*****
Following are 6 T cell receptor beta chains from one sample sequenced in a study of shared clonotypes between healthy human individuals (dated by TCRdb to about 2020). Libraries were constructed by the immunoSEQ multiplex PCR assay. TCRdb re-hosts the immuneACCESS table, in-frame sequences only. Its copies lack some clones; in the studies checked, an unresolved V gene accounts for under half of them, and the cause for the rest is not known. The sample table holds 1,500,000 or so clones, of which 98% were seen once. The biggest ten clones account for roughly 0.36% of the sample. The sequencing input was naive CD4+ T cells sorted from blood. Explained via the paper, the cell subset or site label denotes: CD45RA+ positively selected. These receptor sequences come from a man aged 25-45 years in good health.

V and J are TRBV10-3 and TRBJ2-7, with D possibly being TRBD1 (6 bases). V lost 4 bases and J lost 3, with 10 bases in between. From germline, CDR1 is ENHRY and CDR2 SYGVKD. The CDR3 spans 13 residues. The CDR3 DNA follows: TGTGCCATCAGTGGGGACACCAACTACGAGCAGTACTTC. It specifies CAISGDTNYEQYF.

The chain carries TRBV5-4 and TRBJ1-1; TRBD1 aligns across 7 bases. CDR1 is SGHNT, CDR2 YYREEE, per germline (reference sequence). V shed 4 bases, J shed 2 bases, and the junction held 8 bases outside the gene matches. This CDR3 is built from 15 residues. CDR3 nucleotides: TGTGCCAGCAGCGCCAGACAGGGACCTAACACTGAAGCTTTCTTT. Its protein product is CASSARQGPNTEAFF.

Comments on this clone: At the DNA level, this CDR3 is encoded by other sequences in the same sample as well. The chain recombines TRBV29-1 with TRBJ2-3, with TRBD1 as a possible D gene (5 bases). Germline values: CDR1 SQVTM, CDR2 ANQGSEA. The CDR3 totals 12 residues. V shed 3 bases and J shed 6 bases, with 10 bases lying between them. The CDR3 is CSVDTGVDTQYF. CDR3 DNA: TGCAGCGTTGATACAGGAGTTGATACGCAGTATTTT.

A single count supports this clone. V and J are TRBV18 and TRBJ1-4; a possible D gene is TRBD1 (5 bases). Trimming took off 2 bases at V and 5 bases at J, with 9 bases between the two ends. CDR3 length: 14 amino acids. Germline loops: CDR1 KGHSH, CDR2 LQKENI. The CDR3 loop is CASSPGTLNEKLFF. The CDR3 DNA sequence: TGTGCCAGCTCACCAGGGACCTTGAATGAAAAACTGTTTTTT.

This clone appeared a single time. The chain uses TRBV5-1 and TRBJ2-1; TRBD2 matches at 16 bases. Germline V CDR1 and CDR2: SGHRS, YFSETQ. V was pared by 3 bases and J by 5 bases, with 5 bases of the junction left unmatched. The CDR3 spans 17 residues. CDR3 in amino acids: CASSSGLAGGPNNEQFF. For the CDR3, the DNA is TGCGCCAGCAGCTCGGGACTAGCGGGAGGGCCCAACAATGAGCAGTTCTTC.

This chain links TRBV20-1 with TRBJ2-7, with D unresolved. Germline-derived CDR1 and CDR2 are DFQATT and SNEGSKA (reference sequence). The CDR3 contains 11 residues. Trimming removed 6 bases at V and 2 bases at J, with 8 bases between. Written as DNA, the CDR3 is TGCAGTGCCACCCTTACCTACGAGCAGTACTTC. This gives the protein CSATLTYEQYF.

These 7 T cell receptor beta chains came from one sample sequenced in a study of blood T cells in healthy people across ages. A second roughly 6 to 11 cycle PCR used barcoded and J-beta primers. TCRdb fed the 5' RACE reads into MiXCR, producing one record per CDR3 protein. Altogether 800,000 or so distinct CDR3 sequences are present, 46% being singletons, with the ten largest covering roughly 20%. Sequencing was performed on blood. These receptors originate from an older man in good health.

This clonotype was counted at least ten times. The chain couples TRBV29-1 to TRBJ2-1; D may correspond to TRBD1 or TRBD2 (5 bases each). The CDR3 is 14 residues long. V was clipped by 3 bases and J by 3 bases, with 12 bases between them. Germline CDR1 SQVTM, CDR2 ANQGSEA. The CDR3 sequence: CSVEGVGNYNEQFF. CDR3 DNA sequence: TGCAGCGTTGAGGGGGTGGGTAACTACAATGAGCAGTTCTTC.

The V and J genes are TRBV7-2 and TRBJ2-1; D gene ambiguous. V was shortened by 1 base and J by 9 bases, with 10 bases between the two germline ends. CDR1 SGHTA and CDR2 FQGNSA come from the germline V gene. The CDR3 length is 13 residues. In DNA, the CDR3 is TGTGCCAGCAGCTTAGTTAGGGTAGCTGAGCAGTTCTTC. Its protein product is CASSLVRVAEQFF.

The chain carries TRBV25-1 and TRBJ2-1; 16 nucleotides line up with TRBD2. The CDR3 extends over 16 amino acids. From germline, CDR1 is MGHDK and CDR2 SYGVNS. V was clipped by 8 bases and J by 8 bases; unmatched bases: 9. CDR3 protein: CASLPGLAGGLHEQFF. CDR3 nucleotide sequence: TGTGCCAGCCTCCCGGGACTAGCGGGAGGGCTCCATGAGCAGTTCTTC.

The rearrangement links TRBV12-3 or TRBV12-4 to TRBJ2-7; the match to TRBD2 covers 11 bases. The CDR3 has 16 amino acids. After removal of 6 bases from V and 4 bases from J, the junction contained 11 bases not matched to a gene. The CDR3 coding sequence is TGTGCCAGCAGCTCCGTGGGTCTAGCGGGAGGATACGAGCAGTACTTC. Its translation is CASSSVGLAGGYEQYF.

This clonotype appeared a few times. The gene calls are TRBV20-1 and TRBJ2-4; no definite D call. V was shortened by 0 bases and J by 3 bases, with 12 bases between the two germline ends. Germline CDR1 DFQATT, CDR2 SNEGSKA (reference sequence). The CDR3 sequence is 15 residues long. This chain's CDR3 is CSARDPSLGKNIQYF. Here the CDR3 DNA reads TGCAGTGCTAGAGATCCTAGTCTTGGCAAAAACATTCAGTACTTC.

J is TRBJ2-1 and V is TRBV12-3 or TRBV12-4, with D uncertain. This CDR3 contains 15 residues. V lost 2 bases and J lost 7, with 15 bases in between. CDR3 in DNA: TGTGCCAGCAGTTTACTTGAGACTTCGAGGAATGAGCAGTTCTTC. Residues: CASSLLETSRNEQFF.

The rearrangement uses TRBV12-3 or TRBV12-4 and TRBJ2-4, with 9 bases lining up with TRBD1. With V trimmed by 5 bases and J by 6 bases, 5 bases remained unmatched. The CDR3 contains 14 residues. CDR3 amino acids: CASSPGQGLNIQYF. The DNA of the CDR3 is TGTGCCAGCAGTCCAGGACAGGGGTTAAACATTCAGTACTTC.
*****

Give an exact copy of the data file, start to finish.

Following are 6 T cell receptor beta chains from one sample sequenced in a study of shared clonotypes between healthy human individuals (dated by TCRdb to about 2020). Libraries were constructed by the immunoSEQ multiplex PCR assay. TCRdb re-hosts the immuneACCESS table, in-frame sequences only. Its copies lack some clones; in the studies checked, an unresolved V gene accounts for under half of them, and the cause for the rest is not known. The sample table holds 1,500,000 or so clones, of which 98% were seen once. The biggest ten clones account for roughly 0.36% of the sample. The sequencing input was naive CD4+ T cells sorted from blood. Explained via the paper, the cell subset or site label denotes: CD45RA+ positively selected. These receptor sequences come from a man aged 25-45 years in good health.

V and J are TRBV10-3 and TRBJ2-7, with D possibly being TRBD1 (6 bases). V lost 4 bases and J lost 3, with 10 bases in between. From germline, CDR1 is ENHRY and CDR2 SYGVKD. The CDR3 spans 13 residues. The CDR3 DNA follows: TGTGCCATCAGTGGGGACACCAACTACGAGCAGTACTTC. It specifies CAISGDTNYEQYF.

The chain carries TRBV5-4 and TRBJ1-1; TRBD1 aligns across 7 bases. CDR1 is SGHNT, CDR2 YYREEE, per germline (reference sequence). V shed 4 bases, J shed 2 bases, and the junction held 8 bases outside the gene matches. This CDR3 is built from 15 residues. CDR3 nucleotides: TGTGCCAGCAGCGCCAGACAGGGACCTAACACTGAAGCTTTCTTT. Its protein product is CASSARQGPNTEAFF.

Comments on this clone: At the DNA level, this CDR3 is encoded by other sequences in the same sample as well. The chain recombines TRBV29-1 with TRBJ2-3, with TRBD1 as a possible D gene (5 bases). Germline values: CDR1 SQVTM, CDR2 ANQGSEA. The CDR3 totals 12 residues. V shed 3 bases and J shed 6 bases, with 10 bases lying between them. The CDR3 is CSVDTGVDTQYF. CDR3 DNA: TGCAGCGTTGATACAGGAGTTGATACGCAGTATTTT.

A single count supports this clone. V and J are TRBV18 and TRBJ1-4; a possible D gene is TRBD1 (5 bases). Trimming took off 2 bases at V and 5 bases at J, with 9 bases between the two ends. CDR3 length: 14 amino acids. Germline loops: CDR1 KGHSH, CDR2 LQKENI. The CDR3 loop is CASSPGTLNEKLFF. The CDR3 DNA sequence: TGTGCCAGCTCACCAGGGACCTTGAATGAAAAACTGTTTTTT.

This clone appeared a single time. The chain uses TRBV5-1 and TRBJ2-1; TRBD2 matches at 16 bases. Germline V CDR1 and CDR2: SGHRS, YFSETQ. V was pared by 3 bases and J by 5 bases, with 5 bases of the junction left unmatched. The CDR3 spans 17 residues. CDR3 in amino acids: CASSSGLAGGPNNEQFF. For the CDR3, the DNA is TGCGCCAGCAGCTCGGGACTAGCGGGAGGGCCCAACAATGAGCAGTTCTTC.

This chain links TRBV20-1 with TRBJ2-7, with D unresolved. Germline-derived CDR1 and CDR2 are DFQATT and SNEGSKA (reference sequence). The CDR3 contains 11 residues. Trimming removed 6 bases at V and 2 bases at J, with 8 bases between. Written as DNA, the CDR3 is TGCAGTGCCACCCTTACCTACGAGCAGTACTTC. This gives the protein CSATLTYEQYF.

These 7 T cell receptor beta chains came from one sample sequenced in a study of blood T cells in healthy people across ages. A second roughly 6 to 11 cycle PCR used barcoded and J-beta primers. TCRdb fed the 5' RACE reads into MiXCR, producing one record per CDR3 protein. Altogether 800,000 or so distinct CDR3 sequences are present, 46% being singletons, with the ten largest covering roughly 20%. Sequencing was performed on blood. These receptors originate from an older man in good health.

This clonotype was counted at least ten times. The chain couples TRBV29-1 to TRBJ2-1; D may correspond to TRBD1 or TRBD2 (5 bases each). The CDR3 is 14 residues long. V was clipped by 3 bases and J by 3 bases, with 12 bases between them. Germline CDR1 SQVTM, CDR2 ANQGSEA. The CDR3 sequence: CSVEGVGNYNEQFF. CDR3 DNA sequence: TGCAGCGTTGAGGGGGTGGGTAACTACAATGAGCAGTTCTTC.

The V and J genes are TRBV7-2 and TRBJ2-1; D gene ambiguous. V was shortened by 1 base and J by 9 bases, with 10 bases between the two germline ends. CDR1 SGHTA and CDR2 FQGNSA come from the germline V gene. The CDR3 length is 13 residues. In DNA, the CDR3 is TGTGCCAGCAGCTTAGTTAGGGTAGCTGAGCAGTTCTTC. Its protein product is CASSLVRVAEQFF.

The chain carries TRBV25-1 and TRBJ2-1; 16 nucleotides line up with TRBD2. The CDR3 extends over 16 amino acids. From germline, CDR1 is MGHDK and CDR2 SYGVNS. V was clipped by 8 bases and J by 8 bases; unmatched bases: 9. CDR3 protein: CASLPGLAGGLHEQFF. CDR3 nucleotide sequence: TGTGCCAGCCTCCCGGGACTAGCGGGAGGGCTCCATGAGCAGTTCTTC.

The rearrangement links TRBV12-3 or TRBV12-4 to TRBJ2-7; the match to TRBD2 covers 11 bases. The CDR3 has 16 amino acids. After removal of 6 bases from V and 4 bases from J, the junction contained 11 bases not matched to a gene. The CDR3 coding sequence is TGTGCCAGCAGCTCCGTGGGTCTAGCGGGAGGATACGAGCAGTACTTC. Its translation is CASSSVGLAGGYEQYF.

This clonotype appeared a few times. The gene calls are TRBV20-1 and TRBJ2-4; no definite D call. V was shortened by 0 bases and J by 3 bases, with 12 bases between the two germline ends. Germline CDR1 DFQATT, CDR2 SNEGSKA (reference sequence). The CDR3 sequence is 15 residues long. This chain's CDR3 is CSARDPSLGKNIQYF. Here the CDR3 DNA reads TGCAGTGCTAGAGATCCTAGTCTTGGCAAAAACATTCAGTACTTC.

J is TRBJ2-1 and V is TRBV12-3 or TRBV12-4, with D uncertain. This CDR3 contains 15 residues. V lost 2 bases and J lost 7, with 15 bases in between. CDR3 in DNA: TGTGCCAGCAGTTTACTTGAGACTTCGAGGAATGAGCAGTTCTTC. Residues: CASSLLETSRNEQFF.

The rearrangement uses TRBV12-3 or TRBV12-4 and TRBJ2-4, with 9 bases lining up with TRBD1. With V trimmed by 5 bases and J by 6 bases, 5 bases remained unmatched. The CDR3 contains 14 residues. CDR3 amino acids: CASSPGQGLNIQYF. The DNA of the CDR3 is TGTGCCAGCAGTCCAGGACAGGGGTTAAACATTCAGTACTTC.